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Sealed with a diss: Glasgow's war of words continues

Now board's role in principal's suspension is being questioned

Now board's role in principal's suspension is being questioned

The role played by Glasgow's controversial regional college board in the suspension of a principal in the city has been called into question.

In a letter seen by TESS, former Glasgow Colleges' Regional Board (GCRB) member Maureen McKenna - who resigned from the body earlier this month - questions assurances by the board and its chair, former first minister Henry McLeish, that they had no involvement in the action taken against Glasgow Clyde College principal Susan Walsh in February.

Ms Walsh was suspended by the college just weeks after her leadership was praised in an inspection report by Education Scotland. The Scottish Funding Council subsequently announced an investigation into the conduct of the board.

In the letter to Mr McLeish, obtained through the Freedom of Information Act, Ms McKenna writes that, as part of the ongoing review of the decision to suspend Ms Walsh, she was shown related documents "with GCRB heading". "The bulk of the questions I was asked [by those heading the review] all related to relationships between the principals and the board, and I was specifically asked about you [Mr McLeish]," she adds.

`Unfounded and untrue'

The former first minister told TESS that any suggestions of the board having a hand in Glasgow Clyde's decision to suspend Ms Walsh were "completely unfounded and untrue".

"Regrettably, the GCRB has been used as a stage by a very small number of people to act out the issues currently being dealt with at Glasgow Clyde College," he said. "No issue had been raised with the board at any meeting, or with the chair or the staff, until the events at Glasgow Clyde College took place. The allegations that the GCRB was involved in the suspension of the principal are completely unfounded and untrue."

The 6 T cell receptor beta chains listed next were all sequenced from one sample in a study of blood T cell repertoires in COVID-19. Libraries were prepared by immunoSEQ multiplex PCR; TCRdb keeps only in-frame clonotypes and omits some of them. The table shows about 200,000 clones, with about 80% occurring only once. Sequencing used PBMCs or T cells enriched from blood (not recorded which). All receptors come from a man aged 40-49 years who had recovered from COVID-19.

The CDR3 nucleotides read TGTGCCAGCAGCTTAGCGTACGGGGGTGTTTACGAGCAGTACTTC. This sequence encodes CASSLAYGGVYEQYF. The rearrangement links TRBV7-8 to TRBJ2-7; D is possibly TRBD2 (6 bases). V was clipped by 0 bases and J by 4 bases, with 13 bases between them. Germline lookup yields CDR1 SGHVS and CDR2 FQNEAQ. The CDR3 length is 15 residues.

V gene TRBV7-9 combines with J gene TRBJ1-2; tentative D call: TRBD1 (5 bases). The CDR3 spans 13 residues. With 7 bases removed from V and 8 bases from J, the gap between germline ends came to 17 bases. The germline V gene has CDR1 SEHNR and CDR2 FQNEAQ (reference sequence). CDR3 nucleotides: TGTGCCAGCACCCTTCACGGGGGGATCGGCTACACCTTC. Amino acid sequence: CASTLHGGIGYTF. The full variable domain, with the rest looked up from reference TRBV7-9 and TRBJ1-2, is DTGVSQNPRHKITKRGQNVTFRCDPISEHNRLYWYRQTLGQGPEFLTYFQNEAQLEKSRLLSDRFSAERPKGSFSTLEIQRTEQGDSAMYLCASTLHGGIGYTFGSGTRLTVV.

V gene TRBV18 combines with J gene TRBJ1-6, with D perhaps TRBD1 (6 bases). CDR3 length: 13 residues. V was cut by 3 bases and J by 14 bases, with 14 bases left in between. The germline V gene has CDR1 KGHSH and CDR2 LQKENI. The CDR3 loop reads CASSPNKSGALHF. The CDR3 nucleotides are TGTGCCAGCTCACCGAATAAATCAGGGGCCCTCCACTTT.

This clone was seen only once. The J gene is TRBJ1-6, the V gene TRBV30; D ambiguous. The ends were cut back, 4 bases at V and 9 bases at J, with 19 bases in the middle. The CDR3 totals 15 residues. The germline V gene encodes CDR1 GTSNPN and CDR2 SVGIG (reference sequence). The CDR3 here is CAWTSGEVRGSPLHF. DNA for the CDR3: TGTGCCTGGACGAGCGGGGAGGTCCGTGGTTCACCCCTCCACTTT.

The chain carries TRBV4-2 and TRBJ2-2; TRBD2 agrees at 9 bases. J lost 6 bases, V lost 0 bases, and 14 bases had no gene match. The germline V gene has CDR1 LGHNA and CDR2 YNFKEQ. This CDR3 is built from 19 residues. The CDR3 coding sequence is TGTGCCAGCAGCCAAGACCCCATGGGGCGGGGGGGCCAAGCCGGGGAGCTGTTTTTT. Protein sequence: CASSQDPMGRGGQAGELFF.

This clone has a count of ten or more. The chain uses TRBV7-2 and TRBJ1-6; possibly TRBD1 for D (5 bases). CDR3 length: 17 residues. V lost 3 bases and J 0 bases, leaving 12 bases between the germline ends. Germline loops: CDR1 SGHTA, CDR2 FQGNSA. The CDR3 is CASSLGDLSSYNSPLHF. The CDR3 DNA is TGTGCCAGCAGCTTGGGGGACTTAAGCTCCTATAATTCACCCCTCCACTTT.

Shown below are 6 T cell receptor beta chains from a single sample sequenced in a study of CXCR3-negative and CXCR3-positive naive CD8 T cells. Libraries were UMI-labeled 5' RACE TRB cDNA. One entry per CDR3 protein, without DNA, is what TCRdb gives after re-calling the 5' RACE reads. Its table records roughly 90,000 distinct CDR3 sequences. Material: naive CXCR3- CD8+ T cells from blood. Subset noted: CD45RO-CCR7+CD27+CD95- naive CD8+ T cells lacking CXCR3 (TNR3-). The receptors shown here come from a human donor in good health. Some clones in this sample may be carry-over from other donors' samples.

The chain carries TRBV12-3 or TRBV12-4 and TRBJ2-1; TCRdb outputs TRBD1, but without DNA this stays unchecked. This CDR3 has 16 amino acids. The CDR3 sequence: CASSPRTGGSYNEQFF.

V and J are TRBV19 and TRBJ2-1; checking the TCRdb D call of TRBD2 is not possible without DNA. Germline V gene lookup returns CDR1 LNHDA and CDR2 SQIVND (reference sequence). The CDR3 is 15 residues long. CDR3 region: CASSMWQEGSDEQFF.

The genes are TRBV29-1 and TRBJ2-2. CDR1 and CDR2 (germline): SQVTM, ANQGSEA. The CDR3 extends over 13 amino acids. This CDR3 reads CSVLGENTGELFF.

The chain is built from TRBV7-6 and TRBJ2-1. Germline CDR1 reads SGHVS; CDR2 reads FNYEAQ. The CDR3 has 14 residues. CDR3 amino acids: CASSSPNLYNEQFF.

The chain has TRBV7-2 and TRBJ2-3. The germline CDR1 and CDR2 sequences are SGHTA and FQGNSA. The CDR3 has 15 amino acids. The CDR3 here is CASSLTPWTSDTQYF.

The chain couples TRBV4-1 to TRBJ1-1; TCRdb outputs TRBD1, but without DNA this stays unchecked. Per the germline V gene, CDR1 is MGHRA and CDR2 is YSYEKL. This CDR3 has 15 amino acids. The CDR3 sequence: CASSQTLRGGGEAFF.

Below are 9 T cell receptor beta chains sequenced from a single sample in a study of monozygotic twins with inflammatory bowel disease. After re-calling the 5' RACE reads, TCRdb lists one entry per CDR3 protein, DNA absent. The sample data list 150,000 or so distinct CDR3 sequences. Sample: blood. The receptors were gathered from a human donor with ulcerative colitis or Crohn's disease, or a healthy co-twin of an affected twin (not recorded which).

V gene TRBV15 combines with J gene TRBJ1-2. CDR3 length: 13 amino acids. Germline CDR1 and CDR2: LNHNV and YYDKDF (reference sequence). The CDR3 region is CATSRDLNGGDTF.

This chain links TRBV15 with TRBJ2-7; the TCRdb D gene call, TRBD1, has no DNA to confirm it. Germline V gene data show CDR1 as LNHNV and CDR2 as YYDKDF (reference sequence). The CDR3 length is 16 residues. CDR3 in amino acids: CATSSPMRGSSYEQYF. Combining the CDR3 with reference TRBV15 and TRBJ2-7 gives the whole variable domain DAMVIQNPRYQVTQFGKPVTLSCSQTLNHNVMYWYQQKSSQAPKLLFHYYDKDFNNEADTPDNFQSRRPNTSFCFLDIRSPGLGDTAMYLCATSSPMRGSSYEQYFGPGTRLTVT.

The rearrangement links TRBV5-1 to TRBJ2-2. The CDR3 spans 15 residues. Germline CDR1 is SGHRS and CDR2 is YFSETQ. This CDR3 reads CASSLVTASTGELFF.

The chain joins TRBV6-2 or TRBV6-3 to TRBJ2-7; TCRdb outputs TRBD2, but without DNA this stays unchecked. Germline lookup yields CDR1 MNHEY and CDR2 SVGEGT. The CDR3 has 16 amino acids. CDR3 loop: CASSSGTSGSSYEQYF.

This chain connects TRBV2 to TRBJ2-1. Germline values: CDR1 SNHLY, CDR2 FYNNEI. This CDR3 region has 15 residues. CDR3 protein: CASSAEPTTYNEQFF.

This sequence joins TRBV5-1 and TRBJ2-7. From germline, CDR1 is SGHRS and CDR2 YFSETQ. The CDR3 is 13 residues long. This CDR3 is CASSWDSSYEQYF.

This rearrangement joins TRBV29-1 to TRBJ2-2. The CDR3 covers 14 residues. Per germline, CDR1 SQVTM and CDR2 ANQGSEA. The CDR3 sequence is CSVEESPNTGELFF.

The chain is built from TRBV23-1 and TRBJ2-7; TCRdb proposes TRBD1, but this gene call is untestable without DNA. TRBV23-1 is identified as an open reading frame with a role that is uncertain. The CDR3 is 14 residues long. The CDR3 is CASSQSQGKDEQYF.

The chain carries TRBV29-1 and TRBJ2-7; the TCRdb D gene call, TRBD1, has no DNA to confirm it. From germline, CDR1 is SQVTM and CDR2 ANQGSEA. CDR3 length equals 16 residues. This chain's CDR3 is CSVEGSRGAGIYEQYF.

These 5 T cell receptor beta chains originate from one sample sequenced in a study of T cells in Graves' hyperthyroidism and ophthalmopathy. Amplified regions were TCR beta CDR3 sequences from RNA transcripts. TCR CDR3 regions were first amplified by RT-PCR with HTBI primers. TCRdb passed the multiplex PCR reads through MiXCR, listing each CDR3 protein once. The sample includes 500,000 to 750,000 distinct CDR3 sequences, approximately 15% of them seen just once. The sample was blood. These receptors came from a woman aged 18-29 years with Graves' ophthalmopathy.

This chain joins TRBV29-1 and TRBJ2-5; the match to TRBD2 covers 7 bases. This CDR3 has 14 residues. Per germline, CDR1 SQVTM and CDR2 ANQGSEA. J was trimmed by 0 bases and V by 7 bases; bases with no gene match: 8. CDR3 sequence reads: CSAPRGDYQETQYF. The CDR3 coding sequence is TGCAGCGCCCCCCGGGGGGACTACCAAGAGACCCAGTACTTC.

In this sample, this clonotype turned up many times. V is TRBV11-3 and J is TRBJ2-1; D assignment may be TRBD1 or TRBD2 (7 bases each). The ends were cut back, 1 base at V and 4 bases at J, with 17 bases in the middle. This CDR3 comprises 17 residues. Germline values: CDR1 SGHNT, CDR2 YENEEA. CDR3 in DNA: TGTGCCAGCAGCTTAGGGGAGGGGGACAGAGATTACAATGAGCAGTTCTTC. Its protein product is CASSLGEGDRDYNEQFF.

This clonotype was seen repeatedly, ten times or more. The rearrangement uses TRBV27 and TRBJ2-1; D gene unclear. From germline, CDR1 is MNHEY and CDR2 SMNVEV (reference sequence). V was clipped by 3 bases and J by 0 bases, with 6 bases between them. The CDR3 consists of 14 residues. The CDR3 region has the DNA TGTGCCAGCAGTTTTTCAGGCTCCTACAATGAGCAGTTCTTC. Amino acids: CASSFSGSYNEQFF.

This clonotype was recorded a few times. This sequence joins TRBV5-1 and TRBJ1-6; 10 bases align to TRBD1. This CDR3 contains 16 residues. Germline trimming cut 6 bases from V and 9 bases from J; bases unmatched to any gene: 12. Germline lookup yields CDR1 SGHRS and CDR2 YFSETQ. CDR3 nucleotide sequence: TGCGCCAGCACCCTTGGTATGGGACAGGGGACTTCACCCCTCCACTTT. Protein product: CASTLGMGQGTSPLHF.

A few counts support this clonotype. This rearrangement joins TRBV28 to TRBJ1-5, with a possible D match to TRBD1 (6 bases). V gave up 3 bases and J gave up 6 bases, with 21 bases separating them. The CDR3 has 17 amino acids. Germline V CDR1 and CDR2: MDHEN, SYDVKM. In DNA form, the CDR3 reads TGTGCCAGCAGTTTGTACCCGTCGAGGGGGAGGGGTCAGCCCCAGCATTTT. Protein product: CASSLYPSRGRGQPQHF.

In her letter to Mr McLeish, Ms McKenna, Glasgow City Council's education director, also says that her work around the new curriculum for Glasgow's colleges received little recognition from the board.

"You and the [SFC] asked me to undertake that work in a very short timescale and yet you, as chair, barely acknowledged its existence at [a recent] meeting.I am asking myself now why we were asked to do this work when it was swept so quickly off the table at the meeting and in the minutes," she writes.

The GCRB was formally established last year to take responsibility for further education in Glasgow. Last month, TESS revealed that the board's estimated running costs for 2015 stood at pound;376,000, a figure that has been criticised as "extravagant" by NUS Scotland.

Along with Ms McKenna, Pamela Gillies, principal of Glasgow Caledonian University, announced her resignation from the board earlier this month. She was followed days later by the board's two student representatives, who both cited concerns over governance.

Gordon Maloney, president of NUS Scotland, said students were keen to play a role in the running of their regional boards, but added that "many will rightly have concerns about what they've seen happening at Glasgow".

"Rather than being able to focus on what should matter most - the experience for students - the college board is spending its time caught up in a mess of its own making," he said.

"It's no surprise that students have felt compelled to resign in the past couple of weeks, and many more will rightly be wary of getting involved in a board that has seen resignations and such worrying examples of bad governance."

`Serious questions'

The EIS teaching union has raised concerns about nearly pound;100 million of further education funds placed in "arm's-length foundations" over the past two years.

That figure emerged from an Audit Scotland report and a Freedom of Information request by the union.

General secretary Larry Flanagan, pictured, said that the option of this funding being pooled by government for reinvestment across the sector had been removed.

He added: "Given that these substantial cash reserves have been built up at a time of significant austerity and cuts to FE provision, this raises serious questions about whether this money is being put to best use to support learning and teaching across Scotland."

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